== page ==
"Bob Levey speaking."
"Oh, uh, hi, Bob. I didn't expect to get right through to you."
"Afraid I don't have a secretary, sir. I'll hire one when I make my next million."
"What happened to the first million?"
"Well, there was this horse at Pimlico one day . . . . "
"Come on, Bob. You blew a million on a horse?"
"Well, he could have won, right? Actually, sir, I thought about my first million for so long that I scared it away."
"Scared it away? I didn't know you could scare money away."
"Well, now you know it. And if some bank tries to tell you that's impossible, they're wrong."
"Hey, funny you mentioned banks, because that's what I wanted to talk to you about."
"I'm the opposite of Will Rogers on banks. Never met one I did like."
"That makes two of us, Bob. Especially after what happened to me. OK if I tell you about it?"
"Fire when ready."
"Well, I go in with my paycheck the other day. It's for $350. I need about $200 in cash, so I take a deposit slip and fill in $150 where it says 'Amount Deposited' and $200 where it says 'Cash Back.'"
"Pretty harmless so far. I do that all the time."
"Yeah, but when I get up to the window, the teller takes one look at the check and disappears back to look in some book of records."
"You ever bounce any checks, sir?"
"Never. How can you afford to in this day and age, when it costs you $25 a check? But I often let my balance run down close to zero. And that's what snagged me this time."
"How do you mean?"
"Well, the teller comes back after a couple of minutes and says she can't give me the $200 in cash. I ask why not, and she says 'Because you only have $114 in your account.' So I point out to her that the check is drawn on my employer's account, not mine. And the employer's account is at the same bank. And I'll bet the employer has a heck of a lot more than $200 in his account. The question is whether he's good for it, not whether I am."
"So this went on a while, and she finally called the manager, right?"
"Hey, what are you, Bob, a clairvoyant or something?"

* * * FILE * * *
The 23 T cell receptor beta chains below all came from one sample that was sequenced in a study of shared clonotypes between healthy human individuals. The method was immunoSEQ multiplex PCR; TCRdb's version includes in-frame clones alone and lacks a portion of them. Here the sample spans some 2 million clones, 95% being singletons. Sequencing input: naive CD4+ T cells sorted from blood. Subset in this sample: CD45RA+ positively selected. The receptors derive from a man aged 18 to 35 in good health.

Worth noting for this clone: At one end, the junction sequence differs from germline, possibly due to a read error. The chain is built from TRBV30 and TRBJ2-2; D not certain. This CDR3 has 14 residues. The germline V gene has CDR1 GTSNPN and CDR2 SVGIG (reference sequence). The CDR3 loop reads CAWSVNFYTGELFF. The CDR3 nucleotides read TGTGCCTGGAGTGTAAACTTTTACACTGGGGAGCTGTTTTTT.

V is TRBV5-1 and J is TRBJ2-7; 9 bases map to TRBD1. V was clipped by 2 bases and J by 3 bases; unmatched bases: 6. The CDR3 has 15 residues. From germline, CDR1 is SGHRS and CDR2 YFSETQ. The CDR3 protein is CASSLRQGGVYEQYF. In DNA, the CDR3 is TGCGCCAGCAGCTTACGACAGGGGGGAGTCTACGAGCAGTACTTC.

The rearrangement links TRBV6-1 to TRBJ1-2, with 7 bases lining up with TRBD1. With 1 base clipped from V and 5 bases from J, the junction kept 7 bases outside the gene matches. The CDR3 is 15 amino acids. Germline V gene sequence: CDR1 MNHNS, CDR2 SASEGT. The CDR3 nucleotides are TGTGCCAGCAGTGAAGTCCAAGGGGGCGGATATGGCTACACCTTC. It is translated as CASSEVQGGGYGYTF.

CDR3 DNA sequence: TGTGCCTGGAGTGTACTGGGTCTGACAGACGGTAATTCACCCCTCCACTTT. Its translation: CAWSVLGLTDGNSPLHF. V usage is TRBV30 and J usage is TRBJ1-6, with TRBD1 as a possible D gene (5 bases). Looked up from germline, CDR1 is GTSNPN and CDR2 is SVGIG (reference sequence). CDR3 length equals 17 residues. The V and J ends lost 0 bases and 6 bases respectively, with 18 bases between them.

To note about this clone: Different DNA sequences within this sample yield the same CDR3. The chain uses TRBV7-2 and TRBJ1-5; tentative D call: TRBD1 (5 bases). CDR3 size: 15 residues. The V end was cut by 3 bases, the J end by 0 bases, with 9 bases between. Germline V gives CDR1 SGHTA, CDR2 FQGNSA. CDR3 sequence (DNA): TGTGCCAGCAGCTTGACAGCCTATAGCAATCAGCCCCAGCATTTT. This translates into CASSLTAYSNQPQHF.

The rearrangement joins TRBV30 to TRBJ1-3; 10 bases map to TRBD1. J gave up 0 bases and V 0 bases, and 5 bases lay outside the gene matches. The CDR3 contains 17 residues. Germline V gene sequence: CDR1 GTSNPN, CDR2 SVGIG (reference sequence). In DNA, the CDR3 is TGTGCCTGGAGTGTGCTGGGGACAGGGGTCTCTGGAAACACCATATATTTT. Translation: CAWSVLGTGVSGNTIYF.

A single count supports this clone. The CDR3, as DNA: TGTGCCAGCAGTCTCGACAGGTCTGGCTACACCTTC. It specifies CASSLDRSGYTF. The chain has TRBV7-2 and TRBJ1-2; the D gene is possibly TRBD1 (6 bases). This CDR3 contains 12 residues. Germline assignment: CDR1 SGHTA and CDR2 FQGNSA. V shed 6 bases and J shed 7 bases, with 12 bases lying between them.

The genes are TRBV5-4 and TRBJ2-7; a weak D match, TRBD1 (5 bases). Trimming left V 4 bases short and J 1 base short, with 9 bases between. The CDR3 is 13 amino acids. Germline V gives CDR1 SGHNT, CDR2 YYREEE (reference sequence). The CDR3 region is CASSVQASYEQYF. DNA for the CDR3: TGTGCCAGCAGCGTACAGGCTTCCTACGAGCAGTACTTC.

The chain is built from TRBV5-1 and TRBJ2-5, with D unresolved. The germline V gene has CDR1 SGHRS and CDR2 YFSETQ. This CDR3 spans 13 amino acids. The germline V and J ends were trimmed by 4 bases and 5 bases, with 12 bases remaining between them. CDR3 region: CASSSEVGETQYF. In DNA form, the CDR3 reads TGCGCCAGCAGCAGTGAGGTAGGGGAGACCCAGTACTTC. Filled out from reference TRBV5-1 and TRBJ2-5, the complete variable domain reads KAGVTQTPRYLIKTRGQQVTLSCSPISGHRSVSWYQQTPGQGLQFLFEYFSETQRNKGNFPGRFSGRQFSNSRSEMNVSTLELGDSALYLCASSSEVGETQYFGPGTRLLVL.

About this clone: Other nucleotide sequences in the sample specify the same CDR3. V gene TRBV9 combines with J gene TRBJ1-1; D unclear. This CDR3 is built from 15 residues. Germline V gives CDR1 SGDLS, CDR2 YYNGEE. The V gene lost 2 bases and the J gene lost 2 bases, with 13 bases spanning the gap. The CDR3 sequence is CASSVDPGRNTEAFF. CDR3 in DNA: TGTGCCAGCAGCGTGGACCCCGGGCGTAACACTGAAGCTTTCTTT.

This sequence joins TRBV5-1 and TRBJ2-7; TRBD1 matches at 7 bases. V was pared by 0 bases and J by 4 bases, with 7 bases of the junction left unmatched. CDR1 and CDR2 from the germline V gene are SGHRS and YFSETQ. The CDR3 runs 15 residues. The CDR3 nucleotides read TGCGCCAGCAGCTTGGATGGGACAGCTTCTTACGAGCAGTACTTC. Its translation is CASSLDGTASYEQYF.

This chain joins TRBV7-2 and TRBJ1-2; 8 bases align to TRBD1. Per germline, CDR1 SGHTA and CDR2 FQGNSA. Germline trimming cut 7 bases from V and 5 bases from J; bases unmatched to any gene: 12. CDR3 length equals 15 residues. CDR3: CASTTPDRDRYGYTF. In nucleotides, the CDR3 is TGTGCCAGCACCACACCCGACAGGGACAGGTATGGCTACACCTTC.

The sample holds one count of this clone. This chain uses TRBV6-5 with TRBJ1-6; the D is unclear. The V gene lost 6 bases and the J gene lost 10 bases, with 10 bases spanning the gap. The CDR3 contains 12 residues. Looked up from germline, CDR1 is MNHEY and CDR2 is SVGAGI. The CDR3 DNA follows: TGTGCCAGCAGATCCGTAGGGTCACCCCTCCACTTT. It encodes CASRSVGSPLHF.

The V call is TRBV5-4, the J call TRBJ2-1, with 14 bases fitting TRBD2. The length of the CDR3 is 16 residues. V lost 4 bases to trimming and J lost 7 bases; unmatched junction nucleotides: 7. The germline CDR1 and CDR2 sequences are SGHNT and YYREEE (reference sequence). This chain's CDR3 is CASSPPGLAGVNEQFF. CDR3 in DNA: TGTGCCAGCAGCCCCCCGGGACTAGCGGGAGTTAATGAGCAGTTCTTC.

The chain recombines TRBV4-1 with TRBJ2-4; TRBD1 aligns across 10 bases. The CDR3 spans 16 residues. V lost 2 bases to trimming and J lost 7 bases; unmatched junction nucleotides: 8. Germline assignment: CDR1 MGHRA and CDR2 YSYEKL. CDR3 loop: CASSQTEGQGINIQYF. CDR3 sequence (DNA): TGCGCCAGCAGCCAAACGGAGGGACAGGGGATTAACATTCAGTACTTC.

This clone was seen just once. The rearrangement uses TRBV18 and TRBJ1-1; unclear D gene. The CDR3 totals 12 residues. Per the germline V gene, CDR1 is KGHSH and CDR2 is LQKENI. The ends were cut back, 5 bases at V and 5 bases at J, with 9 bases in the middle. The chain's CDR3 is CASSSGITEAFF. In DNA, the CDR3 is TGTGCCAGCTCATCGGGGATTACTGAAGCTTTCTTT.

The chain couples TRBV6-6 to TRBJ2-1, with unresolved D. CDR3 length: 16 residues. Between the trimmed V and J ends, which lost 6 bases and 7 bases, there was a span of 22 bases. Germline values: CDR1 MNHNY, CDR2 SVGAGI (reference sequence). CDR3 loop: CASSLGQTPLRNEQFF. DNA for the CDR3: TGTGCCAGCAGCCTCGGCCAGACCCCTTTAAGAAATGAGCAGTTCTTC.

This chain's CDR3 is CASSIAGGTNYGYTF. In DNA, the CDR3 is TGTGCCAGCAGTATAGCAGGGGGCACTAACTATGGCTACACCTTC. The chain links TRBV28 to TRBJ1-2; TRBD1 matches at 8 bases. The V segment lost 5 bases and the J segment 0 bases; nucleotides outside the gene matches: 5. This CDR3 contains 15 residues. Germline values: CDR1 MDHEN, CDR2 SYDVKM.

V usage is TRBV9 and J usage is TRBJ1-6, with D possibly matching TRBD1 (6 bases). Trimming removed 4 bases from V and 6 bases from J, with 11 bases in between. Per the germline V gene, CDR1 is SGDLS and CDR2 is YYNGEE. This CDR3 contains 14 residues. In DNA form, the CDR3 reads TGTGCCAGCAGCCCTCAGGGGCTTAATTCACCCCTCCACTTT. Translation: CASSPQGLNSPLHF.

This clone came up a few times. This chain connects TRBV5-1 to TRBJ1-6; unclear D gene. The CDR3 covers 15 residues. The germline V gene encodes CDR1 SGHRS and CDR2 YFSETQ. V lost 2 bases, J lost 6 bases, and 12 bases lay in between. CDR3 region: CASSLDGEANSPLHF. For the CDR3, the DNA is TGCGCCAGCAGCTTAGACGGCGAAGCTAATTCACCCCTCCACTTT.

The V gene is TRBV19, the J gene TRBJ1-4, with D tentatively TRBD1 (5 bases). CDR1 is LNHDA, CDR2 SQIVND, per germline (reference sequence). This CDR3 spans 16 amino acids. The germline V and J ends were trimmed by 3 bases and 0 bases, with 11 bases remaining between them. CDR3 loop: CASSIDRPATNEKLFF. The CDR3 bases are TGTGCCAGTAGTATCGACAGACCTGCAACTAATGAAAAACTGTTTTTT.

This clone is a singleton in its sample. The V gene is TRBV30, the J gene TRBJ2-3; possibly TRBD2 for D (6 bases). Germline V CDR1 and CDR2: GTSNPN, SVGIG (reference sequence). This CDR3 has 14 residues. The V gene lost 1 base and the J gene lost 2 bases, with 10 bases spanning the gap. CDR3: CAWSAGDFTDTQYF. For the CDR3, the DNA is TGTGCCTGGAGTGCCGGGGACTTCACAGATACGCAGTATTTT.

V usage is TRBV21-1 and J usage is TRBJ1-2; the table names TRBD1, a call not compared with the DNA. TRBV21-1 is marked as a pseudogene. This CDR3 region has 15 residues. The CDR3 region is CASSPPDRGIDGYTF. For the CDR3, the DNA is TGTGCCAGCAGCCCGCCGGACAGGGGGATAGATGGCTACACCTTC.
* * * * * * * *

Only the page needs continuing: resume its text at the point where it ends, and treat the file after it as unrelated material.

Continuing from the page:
"Fourteen cups of coffee a day has given me magical powers."
"I tell you, it must have. Anyway, the manager comes over and says he's sorry, but that's the bank's policy and it always has been. They'll only give me $114 in cash."
"So then you tried reasoning with the guy on the basis of justice, right? You told him this wasn't the way our founding fathers thought the country ought to be run."
"Nope. What I did was to ask him to go check and see if my employer had $200 in his account."
"Hmmm. Clever. But I'll bet he wouldn't do it."
"I wouldn't have thought he would, either. You know how banks are about giving out information on anybody else's account. But he went and looked it up. Maybe he just wanted to get rid of me."
"What happened then?"
"Well, he came back with one of those syrupy smiles on his face and said, yes, my employer sure did have more than $200 in his account and he would OK $200 in cash for me. But just this once."
"Hey, take it and run, sir. Anytime you get a bank to bend, it's cause for celebration."
"Don't worry. I celebrated. But I'm still wondering why the policy exists in the first place."
"I imagine it's the bank's way of protecting itself against bad checks. If they cash someone else's check, and it turns out to be made of rubber, and you don't have the money in your account, guess who gets stuck?"
"But isn't there a big difference between a check from your mother-in-law and a payroll check?"
"There sure is. Banks ought to advance cash against any payroll check. They'd almost never get burned, and look what it would do for customer relations."
"Thanks, Bob. Hey, give me a call when you make that first million."
"Sure will, sir. I hear there's a horse in the fifth at Pimlico this afternoon . . . . "